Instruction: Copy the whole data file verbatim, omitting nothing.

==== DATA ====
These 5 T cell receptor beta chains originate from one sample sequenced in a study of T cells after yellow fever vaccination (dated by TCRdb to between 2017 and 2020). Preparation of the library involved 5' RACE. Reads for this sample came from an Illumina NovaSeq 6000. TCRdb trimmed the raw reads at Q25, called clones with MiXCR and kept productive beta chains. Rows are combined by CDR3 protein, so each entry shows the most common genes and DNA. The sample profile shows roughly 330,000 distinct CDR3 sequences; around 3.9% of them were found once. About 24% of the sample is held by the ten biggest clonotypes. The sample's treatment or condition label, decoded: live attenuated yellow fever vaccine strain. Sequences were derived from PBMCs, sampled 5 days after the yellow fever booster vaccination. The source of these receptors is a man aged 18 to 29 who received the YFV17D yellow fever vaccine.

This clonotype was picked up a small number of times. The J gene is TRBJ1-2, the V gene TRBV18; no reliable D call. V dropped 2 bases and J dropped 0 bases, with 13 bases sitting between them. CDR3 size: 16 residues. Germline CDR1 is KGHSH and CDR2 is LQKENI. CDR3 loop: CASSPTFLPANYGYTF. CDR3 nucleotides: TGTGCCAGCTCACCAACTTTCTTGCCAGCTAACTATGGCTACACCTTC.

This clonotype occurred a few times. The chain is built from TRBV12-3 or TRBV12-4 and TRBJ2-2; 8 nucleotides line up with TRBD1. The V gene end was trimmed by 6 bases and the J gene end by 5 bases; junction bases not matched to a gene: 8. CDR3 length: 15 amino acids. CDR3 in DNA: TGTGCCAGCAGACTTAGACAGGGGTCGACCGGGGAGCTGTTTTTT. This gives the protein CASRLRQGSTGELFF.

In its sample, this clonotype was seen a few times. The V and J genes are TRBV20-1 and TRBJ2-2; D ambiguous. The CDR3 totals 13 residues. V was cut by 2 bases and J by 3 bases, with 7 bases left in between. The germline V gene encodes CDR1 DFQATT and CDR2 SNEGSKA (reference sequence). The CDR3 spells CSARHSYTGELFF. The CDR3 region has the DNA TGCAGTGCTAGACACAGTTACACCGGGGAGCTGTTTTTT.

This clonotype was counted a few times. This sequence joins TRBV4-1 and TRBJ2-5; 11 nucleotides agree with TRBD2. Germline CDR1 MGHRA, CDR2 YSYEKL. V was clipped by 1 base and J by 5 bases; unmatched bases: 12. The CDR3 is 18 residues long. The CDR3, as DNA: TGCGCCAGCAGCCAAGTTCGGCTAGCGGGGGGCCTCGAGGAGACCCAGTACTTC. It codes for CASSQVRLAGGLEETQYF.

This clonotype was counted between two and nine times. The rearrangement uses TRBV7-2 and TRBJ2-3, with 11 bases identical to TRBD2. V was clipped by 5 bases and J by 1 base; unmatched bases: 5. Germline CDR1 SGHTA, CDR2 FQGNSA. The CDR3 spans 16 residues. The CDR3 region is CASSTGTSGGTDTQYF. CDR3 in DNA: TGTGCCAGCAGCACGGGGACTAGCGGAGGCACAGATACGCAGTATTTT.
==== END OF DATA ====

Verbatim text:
These 5 T cell receptor beta chains originate from one sample sequenced in a study of T cells after yellow fever vaccination (dated by TCRdb to between 2017 and 2020). Preparation of the library involved 5' RACE. Reads for this sample came from an Illumina NovaSeq 6000. TCRdb trimmed the raw reads at Q25, called clones with MiXCR and kept productive beta chains. Rows are combined by CDR3 protein, so each entry shows the most common genes and DNA. The sample profile shows roughly 330,000 distinct CDR3 sequences; around 3.9% of them were found once. About 24% of the sample is held by the ten biggest clonotypes. The sample's treatment or condition label, decoded: live attenuated yellow fever vaccine strain. Sequences were derived from PBMCs, sampled 5 days after the yellow fever booster vaccination. The source of these receptors is a man aged 18 to 29 who received the YFV17D yellow fever vaccine.

This clonotype was picked up a small number of times. The J gene is TRBJ1-2, the V gene TRBV18; no reliable D call. V dropped 2 bases and J dropped 0 bases, with 13 bases sitting between them. CDR3 size: 16 residues. Germline CDR1 is KGHSH and CDR2 is LQKENI. CDR3 loop: CASSPTFLPANYGYTF. CDR3 nucleotides: TGTGCCAGCTCACCAACTTTCTTGCCAGCTAACTATGGCTACACCTTC.

This clonotype occurred a few times. The chain is built from TRBV12-3 or TRBV12-4 and TRBJ2-2; 8 nucleotides line up with TRBD1. The V gene end was trimmed by 6 bases and the J gene end by 5 bases; junction bases not matched to a gene: 8. CDR3 length: 15 amino acids. CDR3 in DNA: TGTGCCAGCAGACTTAGACAGGGGTCGACCGGGGAGCTGTTTTTT. This gives the protein CASRLRQGSTGELFF.

In its sample, this clonotype was seen a few times. The V and J genes are TRBV20-1 and TRBJ2-2; D ambiguous. The CDR3 totals 13 residues. V was cut by 2 bases and J by 3 bases, with 7 bases left in between. The germline V gene encodes CDR1 DFQATT and CDR2 SNEGSKA (reference sequence). The CDR3 spells CSARHSYTGELFF. The CDR3 region has the DNA TGCAGTGCTAGACACAGTTACACCGGGGAGCTGTTTTTT.

This clonotype was counted a few times. This sequence joins TRBV4-1 and TRBJ2-5; 11 nucleotides agree with TRBD2. Germline CDR1 MGHRA, CDR2 YSYEKL. V was clipped by 1 base and J by 5 bases; unmatched bases: 12. The CDR3 is 18 residues long. The CDR3, as DNA: TGCGCCAGCAGCCAAGTTCGGCTAGCGGGGGGCCTCGAGGAGACCCAGTACTTC. It codes for CASSQVRLAGGLEETQYF.

This clonotype was counted between two and nine times. The rearrangement uses TRBV7-2 and TRBJ2-3, with 11 bases identical to TRBD2. V was clipped by 5 bases and J by 1 base; unmatched bases: 5. Germline CDR1 SGHTA, CDR2 FQGNSA. The CDR3 spans 16 residues. The CDR3 region is CASSTGTSGGTDTQYF. CDR3 in DNA: TGTGCCAGCAGCACGGGGACTAGCGGAGGCACAGATACGCAGTATTTT.